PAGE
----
A Durham man who bombarded emergency services call handlers with sexually explicit calls has been told he faces a substantial prison sentence.
Anthony Marsh appeared at Newton Aycliffe Magistrates on Wednesday (April 29) and pleaded guilty to two charges of malicious communications from incidents in March and April.
The court heard how the 39-year-old called the NHS number 111 and 999 more than 100 times in just one 24-hour period last month and would be sexually explicit with female call handlers, causing them distress.
Both the 111 and 999 call systems have faced unprecedented demand during the national lockdown.
Marsh, of Tenth Street, Blackhall, appeared by video link and was remanded into custody while the prison service prepares a report.
Emergency Operations Centre manager for the North East Ambulance Service, Lynn Huldie, said:
“We must always prioritise our resources to those most in need.
“Frequent callers can impact upon our ability to provide the best service to other patients.
“We recognise that often the reason someone becomes a frequent caller to 999 services is due to an unmet need, be it social or medical and we have a dedicated team who proactively work with GPs, mental health and community healthcare partners to put plans in place to support such callers the best we can.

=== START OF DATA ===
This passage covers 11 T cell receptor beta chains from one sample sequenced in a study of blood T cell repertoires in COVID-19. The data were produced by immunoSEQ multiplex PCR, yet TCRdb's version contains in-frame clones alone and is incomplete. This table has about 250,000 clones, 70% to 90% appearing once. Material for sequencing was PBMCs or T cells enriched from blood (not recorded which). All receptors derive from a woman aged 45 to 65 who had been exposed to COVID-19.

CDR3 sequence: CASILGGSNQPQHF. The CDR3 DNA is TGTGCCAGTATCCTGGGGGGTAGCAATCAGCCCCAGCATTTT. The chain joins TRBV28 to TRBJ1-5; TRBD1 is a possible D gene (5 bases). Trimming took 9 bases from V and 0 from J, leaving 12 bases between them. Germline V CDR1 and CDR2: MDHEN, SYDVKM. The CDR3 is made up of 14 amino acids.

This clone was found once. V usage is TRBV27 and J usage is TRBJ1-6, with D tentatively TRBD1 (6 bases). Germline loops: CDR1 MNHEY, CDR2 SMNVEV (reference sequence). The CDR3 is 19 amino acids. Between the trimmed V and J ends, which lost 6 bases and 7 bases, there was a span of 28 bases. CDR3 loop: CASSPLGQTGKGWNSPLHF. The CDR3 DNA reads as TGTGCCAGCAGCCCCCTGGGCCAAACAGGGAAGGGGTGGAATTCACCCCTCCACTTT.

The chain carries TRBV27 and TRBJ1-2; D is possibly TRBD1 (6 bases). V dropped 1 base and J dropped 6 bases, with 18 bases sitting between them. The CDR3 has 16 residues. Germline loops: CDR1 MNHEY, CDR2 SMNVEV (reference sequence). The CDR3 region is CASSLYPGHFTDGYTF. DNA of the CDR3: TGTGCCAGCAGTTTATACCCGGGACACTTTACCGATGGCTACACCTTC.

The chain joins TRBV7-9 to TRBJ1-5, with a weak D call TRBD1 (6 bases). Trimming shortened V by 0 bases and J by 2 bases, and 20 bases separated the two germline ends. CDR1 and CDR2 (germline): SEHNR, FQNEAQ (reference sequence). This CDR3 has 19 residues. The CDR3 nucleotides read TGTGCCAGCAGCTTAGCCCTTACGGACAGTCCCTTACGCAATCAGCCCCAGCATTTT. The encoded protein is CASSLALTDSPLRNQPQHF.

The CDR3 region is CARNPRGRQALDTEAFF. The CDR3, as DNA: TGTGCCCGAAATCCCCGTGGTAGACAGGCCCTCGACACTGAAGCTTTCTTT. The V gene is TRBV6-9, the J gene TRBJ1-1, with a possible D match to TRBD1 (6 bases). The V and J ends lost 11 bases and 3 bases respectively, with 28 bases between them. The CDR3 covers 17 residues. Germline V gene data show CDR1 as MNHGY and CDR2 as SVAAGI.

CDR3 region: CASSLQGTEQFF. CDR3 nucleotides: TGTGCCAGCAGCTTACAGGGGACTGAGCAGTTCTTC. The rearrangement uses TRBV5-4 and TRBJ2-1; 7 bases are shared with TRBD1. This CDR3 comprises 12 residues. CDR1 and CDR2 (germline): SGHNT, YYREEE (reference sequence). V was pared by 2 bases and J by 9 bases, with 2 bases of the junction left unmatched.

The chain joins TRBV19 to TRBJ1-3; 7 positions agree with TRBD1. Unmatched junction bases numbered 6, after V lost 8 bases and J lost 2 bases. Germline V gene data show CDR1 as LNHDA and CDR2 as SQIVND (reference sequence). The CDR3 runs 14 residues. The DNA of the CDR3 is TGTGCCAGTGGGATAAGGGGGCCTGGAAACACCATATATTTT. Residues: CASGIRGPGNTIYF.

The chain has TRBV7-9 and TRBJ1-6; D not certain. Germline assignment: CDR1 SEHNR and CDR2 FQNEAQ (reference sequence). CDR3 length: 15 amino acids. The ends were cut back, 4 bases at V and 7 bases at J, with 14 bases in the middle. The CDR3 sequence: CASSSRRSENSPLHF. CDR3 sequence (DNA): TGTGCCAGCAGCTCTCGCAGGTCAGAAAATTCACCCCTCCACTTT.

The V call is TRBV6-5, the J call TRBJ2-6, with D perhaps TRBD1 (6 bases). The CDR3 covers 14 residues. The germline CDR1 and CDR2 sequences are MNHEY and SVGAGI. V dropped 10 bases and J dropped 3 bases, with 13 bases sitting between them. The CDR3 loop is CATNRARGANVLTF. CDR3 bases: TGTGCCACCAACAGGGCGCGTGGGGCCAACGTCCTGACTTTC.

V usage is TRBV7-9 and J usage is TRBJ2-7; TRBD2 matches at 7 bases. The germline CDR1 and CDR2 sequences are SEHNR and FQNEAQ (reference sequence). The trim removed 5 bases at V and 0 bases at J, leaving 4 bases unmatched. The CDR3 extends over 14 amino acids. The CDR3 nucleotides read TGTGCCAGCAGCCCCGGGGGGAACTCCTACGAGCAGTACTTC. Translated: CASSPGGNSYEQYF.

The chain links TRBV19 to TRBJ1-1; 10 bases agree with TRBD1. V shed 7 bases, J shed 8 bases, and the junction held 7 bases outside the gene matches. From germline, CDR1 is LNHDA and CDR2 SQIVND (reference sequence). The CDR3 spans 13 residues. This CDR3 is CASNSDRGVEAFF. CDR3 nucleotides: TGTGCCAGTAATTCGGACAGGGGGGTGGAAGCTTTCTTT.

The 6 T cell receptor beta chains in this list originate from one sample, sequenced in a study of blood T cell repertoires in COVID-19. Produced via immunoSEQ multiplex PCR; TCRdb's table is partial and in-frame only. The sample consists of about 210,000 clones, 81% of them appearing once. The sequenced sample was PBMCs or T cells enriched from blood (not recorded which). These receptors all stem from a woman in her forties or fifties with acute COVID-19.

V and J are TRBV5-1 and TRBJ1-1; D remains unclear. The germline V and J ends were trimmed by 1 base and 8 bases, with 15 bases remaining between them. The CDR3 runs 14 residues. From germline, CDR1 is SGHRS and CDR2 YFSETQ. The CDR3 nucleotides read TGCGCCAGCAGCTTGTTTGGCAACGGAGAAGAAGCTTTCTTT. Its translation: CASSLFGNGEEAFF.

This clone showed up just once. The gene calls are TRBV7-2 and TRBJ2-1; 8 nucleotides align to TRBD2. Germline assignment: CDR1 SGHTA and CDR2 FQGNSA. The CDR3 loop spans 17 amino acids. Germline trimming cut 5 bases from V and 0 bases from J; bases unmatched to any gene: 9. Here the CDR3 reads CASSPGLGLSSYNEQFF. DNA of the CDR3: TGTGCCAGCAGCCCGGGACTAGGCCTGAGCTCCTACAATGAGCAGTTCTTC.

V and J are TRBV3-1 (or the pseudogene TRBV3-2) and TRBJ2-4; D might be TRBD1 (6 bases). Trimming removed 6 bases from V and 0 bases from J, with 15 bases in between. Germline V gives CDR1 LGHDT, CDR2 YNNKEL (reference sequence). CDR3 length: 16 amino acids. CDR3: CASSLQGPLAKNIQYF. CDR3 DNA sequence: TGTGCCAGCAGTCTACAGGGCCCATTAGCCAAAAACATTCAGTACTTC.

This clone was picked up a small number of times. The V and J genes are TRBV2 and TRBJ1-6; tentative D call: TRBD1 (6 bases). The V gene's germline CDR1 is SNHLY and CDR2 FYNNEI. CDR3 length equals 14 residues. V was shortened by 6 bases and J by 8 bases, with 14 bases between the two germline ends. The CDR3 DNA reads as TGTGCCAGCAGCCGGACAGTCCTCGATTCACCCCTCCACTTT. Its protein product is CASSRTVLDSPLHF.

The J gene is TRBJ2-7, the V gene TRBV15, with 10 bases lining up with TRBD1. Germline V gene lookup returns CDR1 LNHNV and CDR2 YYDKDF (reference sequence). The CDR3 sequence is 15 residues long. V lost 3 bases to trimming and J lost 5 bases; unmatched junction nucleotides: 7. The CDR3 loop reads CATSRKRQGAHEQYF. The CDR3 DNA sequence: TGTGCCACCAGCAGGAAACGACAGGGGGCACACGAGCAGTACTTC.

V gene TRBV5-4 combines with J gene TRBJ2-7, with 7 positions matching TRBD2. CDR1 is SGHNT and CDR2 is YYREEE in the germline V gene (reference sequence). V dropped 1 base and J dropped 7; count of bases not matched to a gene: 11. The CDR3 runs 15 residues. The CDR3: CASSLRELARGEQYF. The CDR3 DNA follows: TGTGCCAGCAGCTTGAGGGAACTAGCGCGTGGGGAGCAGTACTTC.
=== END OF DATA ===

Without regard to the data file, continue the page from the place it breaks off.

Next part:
“Unfortunately, there are occasions when all of our attempts to support a frequent caller and reduce the impact of their behaviour on emergency services fail.
“At that point we will work with other agencies to explore options to manage the issue.
“Whilst we will explore all opportunities to support frequent callers, we take a zero-tolerance approach to any form of abuse against our staff.
“Our people come to work to help the public of the North East and do not deserve to be abused in the course of doing their job.
“All key workers are working hard in a challenging environment right now and to face abuse of this nature is unforgivable.”
PC Jayne Marshall, of Peterlee CID, said:
“These calls were very distressing to the call handlers who do such an important job, especially at this time.
“They did not deserve to be abused by Marsh, who acted selfishly but taking their time away from those in genuine need.”
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